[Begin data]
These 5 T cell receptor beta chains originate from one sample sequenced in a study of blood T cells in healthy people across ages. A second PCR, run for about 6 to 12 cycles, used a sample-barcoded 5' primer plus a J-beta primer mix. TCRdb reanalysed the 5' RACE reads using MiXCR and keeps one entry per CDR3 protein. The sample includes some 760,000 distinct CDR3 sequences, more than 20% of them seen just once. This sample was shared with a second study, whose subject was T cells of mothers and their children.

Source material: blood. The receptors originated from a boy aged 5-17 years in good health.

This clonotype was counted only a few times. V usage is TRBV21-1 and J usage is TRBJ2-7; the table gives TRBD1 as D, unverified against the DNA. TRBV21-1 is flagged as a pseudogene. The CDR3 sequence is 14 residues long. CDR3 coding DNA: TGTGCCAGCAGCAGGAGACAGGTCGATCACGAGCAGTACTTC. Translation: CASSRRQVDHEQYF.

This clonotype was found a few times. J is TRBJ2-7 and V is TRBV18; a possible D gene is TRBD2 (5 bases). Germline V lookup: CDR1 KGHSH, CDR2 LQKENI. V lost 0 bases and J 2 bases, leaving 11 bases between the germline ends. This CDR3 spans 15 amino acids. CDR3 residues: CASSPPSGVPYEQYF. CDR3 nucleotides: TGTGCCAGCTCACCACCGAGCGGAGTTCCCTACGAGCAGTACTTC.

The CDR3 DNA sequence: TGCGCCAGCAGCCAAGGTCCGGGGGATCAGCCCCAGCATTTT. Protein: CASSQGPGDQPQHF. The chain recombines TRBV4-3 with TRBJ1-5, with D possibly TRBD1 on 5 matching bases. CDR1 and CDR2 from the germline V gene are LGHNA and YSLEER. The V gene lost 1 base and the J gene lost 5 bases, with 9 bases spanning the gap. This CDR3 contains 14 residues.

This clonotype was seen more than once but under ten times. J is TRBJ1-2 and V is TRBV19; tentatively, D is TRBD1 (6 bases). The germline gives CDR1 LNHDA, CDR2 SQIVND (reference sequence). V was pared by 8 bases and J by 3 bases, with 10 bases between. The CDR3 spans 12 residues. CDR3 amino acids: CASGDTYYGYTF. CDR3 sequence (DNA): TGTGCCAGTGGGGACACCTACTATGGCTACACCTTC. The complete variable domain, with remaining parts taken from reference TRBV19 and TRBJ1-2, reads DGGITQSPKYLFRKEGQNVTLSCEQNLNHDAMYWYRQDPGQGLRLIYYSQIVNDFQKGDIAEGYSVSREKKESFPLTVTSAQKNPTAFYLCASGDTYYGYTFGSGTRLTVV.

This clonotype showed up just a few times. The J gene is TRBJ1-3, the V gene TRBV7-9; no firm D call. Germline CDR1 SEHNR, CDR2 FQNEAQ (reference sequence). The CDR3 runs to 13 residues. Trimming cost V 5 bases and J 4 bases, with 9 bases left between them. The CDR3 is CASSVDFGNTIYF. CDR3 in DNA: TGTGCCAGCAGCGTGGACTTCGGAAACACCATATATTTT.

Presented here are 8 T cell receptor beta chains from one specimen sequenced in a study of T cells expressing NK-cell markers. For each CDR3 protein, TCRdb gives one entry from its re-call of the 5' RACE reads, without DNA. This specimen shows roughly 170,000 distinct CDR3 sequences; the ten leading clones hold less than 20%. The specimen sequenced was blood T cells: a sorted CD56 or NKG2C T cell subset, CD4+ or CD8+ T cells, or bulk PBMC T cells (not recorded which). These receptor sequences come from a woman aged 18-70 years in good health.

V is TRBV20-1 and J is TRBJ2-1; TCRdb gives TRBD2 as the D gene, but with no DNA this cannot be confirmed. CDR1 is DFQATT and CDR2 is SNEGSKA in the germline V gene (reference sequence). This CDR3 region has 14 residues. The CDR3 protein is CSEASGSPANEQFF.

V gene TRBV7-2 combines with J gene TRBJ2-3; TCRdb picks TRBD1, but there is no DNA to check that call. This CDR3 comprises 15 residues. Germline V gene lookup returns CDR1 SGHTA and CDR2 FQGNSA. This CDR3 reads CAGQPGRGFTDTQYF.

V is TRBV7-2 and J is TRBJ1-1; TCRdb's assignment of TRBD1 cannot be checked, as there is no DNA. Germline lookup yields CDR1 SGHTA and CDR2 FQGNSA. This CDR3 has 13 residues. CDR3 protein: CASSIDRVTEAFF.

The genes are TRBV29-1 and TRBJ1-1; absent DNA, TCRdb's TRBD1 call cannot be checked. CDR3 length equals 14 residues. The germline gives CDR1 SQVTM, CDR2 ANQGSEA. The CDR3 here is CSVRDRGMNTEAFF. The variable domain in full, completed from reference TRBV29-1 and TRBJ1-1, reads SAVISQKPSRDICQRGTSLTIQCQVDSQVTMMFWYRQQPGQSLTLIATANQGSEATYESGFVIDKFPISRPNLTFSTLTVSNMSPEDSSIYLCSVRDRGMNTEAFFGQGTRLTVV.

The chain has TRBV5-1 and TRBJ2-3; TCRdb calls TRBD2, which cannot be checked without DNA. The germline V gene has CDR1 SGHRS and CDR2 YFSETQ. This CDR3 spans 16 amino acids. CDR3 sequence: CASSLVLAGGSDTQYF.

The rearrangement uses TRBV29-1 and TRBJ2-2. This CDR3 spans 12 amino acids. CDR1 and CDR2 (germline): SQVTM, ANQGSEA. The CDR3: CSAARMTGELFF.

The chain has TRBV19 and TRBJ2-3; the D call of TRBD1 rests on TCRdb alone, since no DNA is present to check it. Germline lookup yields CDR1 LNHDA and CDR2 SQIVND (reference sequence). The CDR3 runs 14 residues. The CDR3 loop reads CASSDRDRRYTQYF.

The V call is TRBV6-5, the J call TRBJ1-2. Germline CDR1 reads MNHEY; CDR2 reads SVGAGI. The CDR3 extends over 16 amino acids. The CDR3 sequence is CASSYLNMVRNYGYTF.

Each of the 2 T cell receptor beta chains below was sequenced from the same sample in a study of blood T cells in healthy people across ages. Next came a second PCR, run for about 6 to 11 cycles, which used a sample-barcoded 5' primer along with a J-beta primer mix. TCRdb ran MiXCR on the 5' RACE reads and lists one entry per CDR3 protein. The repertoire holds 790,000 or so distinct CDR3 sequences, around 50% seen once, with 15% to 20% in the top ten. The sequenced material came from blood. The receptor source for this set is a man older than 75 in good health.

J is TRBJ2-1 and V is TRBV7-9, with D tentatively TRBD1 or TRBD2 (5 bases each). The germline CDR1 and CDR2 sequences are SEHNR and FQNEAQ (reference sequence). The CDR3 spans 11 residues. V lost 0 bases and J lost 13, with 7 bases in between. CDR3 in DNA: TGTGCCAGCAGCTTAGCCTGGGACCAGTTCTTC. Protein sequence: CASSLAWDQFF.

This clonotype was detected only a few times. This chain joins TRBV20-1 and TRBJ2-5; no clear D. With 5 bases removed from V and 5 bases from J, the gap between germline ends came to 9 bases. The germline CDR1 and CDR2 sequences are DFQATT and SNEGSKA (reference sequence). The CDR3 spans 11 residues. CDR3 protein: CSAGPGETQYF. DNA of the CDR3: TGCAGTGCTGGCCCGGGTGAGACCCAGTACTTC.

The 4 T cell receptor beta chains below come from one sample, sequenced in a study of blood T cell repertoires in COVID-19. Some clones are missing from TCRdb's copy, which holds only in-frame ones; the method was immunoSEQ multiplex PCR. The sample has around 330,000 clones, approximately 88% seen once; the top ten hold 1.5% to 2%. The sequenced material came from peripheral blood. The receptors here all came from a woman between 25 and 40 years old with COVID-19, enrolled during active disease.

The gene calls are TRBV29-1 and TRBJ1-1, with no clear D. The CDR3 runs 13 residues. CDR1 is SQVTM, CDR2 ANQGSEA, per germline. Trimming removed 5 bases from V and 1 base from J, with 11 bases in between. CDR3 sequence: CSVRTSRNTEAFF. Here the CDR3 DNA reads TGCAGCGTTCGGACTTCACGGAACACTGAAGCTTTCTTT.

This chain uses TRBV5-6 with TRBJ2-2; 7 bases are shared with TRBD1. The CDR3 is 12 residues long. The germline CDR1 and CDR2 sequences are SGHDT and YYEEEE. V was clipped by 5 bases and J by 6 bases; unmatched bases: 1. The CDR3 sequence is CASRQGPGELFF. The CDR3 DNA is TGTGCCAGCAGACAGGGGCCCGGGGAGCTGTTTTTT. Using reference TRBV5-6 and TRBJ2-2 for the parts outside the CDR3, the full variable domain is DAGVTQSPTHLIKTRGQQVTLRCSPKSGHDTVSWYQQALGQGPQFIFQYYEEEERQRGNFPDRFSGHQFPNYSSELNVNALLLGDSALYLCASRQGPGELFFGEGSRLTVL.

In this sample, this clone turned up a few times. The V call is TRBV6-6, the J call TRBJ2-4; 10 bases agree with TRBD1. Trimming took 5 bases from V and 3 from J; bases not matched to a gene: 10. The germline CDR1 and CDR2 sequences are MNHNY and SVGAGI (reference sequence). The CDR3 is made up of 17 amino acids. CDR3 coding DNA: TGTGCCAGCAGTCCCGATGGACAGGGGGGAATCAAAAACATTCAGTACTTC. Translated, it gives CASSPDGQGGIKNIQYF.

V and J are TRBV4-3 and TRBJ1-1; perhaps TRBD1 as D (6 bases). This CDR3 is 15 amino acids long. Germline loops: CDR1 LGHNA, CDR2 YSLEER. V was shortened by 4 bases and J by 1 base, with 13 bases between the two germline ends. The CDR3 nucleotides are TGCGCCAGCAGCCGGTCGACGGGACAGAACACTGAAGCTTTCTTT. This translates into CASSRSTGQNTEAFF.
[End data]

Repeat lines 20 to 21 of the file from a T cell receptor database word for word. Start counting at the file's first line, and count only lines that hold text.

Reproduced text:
The 4 T cell receptor beta chains below come from one sample, sequenced in a study of blood T cell repertoires in COVID-19. Some clones are missing from TCRdb's copy, which holds only in-frame ones; the method was immunoSEQ multiplex PCR. The sample has around 330,000 clones, approximately 88% seen once; the top ten hold 1.5% to 2%. The sequenced material came from peripheral blood. The receptors here all came from a woman between 25 and 40 years old with COVID-19, enrolled during active disease.

The gene calls are TRBV29-1 and TRBJ1-1, with no clear D. The CDR3 runs 13 residues. CDR1 is SQVTM, CDR2 ANQGSEA, per germline. Trimming removed 5 bases from V and 1 base from J, with 11 bases in between. CDR3 sequence: CSVRTSRNTEAFF. Here the CDR3 DNA reads TGCAGCGTTCGGACTTCACGGAACACTGAAGCTTTCTTT.